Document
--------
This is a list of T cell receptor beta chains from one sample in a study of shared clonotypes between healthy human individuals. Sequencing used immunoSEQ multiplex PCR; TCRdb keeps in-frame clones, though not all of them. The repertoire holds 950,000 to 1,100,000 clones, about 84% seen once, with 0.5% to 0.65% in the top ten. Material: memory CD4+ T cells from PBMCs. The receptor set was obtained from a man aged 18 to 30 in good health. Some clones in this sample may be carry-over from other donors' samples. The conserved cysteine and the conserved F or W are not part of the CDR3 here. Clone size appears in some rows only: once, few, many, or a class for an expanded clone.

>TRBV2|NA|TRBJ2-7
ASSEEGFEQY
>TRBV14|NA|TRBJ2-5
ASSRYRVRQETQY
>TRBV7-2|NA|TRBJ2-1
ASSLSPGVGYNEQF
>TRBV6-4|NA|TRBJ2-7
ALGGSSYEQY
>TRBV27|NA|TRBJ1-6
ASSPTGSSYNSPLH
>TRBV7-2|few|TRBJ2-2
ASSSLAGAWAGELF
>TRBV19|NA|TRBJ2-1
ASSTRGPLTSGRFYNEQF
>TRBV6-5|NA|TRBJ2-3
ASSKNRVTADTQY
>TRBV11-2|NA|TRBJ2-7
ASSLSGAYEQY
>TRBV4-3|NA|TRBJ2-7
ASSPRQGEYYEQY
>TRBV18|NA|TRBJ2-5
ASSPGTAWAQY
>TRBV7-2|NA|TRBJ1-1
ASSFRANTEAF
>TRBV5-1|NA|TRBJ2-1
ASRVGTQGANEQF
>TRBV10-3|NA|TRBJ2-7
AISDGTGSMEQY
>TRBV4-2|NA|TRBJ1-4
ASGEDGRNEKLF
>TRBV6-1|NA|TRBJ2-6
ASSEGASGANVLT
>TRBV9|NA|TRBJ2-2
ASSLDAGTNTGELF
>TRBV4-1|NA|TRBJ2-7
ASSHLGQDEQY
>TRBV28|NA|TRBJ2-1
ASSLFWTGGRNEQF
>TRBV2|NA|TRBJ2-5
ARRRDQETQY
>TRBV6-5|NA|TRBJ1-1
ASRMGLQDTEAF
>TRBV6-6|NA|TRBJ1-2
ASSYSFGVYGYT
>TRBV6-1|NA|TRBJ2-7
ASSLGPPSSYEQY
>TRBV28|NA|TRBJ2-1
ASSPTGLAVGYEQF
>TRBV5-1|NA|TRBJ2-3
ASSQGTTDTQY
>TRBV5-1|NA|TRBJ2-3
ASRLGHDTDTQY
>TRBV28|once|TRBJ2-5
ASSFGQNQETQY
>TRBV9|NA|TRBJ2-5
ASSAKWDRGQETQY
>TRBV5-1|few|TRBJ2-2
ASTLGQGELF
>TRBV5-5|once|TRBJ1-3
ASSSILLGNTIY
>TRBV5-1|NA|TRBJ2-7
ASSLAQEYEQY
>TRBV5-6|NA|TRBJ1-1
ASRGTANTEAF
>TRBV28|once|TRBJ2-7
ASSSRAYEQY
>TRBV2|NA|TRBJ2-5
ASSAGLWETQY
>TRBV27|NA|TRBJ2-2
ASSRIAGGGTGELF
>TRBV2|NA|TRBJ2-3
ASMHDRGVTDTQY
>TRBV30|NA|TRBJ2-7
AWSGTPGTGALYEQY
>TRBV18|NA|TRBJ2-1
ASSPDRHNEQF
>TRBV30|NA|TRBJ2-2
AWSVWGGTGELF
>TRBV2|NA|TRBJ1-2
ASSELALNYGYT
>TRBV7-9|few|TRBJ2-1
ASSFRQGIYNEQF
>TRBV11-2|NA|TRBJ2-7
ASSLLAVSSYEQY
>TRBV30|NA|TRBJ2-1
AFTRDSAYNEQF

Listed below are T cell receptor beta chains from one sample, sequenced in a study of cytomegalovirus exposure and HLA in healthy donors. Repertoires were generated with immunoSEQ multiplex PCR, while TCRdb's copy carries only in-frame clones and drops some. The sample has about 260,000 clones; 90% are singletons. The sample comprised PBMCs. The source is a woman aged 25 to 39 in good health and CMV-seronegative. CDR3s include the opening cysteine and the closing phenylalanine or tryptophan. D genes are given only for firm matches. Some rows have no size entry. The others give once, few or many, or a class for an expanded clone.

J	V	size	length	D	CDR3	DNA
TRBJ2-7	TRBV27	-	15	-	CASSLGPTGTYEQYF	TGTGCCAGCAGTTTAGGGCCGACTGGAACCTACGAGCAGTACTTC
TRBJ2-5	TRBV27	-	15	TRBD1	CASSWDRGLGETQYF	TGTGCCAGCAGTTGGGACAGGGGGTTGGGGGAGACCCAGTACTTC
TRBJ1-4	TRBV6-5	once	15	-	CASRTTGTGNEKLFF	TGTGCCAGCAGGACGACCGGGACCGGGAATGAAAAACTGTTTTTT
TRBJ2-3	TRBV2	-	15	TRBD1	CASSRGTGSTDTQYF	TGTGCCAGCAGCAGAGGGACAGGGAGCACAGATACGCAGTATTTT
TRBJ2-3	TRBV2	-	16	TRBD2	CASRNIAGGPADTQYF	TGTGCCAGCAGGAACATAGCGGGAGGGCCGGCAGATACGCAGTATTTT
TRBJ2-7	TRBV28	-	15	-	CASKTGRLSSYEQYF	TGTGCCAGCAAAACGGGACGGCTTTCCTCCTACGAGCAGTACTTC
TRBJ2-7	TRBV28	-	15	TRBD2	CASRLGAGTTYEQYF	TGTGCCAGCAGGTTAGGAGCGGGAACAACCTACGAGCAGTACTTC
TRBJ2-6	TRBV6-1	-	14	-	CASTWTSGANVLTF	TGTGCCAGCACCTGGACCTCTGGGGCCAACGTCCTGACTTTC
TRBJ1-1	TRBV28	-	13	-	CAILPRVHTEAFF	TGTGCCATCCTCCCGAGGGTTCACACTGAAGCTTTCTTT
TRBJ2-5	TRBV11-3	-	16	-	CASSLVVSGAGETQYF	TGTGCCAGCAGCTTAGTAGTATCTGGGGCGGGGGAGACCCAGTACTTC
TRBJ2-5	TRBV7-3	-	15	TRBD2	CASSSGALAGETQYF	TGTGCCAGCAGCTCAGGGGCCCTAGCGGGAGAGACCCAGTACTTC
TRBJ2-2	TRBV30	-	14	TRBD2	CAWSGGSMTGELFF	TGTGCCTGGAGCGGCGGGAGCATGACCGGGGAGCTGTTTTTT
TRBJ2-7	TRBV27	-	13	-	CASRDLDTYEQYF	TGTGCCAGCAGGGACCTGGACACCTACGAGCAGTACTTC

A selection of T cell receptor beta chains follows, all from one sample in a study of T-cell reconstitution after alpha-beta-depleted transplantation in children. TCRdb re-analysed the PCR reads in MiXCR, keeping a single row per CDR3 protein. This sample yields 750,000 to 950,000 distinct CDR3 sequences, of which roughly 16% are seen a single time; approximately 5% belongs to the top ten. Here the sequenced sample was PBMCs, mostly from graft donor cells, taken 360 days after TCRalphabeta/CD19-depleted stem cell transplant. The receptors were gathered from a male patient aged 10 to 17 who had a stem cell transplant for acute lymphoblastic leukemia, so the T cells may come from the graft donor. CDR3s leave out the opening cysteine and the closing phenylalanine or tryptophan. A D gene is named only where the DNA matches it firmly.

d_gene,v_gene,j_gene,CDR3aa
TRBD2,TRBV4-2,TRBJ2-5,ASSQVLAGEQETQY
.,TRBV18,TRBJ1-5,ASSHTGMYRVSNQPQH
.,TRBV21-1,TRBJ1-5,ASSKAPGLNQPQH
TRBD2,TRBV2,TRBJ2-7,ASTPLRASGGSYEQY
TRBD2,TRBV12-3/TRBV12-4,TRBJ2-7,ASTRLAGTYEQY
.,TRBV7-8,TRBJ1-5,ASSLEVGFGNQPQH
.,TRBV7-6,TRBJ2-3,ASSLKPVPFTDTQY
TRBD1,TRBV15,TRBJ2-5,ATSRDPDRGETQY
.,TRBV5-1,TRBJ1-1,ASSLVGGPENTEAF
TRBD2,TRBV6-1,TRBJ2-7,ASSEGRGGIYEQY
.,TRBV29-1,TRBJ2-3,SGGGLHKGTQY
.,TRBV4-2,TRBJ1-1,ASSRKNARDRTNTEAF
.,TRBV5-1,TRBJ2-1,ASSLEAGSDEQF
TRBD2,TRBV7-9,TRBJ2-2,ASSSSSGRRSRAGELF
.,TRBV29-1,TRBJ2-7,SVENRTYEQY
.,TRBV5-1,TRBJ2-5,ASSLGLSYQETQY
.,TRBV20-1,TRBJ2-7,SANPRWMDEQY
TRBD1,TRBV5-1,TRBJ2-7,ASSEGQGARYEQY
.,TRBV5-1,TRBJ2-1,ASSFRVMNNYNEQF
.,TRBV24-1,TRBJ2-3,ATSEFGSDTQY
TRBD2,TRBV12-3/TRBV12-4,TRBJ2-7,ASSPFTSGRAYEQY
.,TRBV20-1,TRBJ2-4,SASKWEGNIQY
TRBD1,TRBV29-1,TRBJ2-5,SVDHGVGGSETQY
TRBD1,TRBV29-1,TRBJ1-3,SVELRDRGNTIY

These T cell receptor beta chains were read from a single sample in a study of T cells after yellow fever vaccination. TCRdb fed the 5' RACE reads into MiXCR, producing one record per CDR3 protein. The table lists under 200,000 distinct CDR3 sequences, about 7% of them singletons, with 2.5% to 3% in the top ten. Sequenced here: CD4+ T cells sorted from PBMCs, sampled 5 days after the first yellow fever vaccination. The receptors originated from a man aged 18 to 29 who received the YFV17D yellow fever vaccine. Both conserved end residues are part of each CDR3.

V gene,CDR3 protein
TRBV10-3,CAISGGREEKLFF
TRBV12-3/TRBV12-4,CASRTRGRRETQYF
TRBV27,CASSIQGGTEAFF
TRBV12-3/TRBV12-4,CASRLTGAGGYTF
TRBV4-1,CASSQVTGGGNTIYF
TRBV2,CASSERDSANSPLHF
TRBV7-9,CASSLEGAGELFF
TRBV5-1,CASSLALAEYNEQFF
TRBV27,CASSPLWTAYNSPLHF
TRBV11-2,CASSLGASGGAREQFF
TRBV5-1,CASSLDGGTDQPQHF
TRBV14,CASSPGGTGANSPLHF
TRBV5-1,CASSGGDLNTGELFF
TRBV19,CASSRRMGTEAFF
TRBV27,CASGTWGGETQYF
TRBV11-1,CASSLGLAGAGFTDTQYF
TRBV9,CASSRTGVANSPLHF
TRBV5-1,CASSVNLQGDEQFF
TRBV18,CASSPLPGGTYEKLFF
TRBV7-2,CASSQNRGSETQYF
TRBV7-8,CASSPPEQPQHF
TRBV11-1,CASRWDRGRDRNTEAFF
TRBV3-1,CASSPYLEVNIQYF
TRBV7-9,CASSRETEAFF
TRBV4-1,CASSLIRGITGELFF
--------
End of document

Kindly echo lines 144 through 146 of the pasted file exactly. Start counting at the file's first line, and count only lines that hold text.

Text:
TRBV19,CASSRRMGTEAFF
TRBV27,CASGTWGGETQYF
TRBV11-1,CASSLGLAGAGFTDTQYF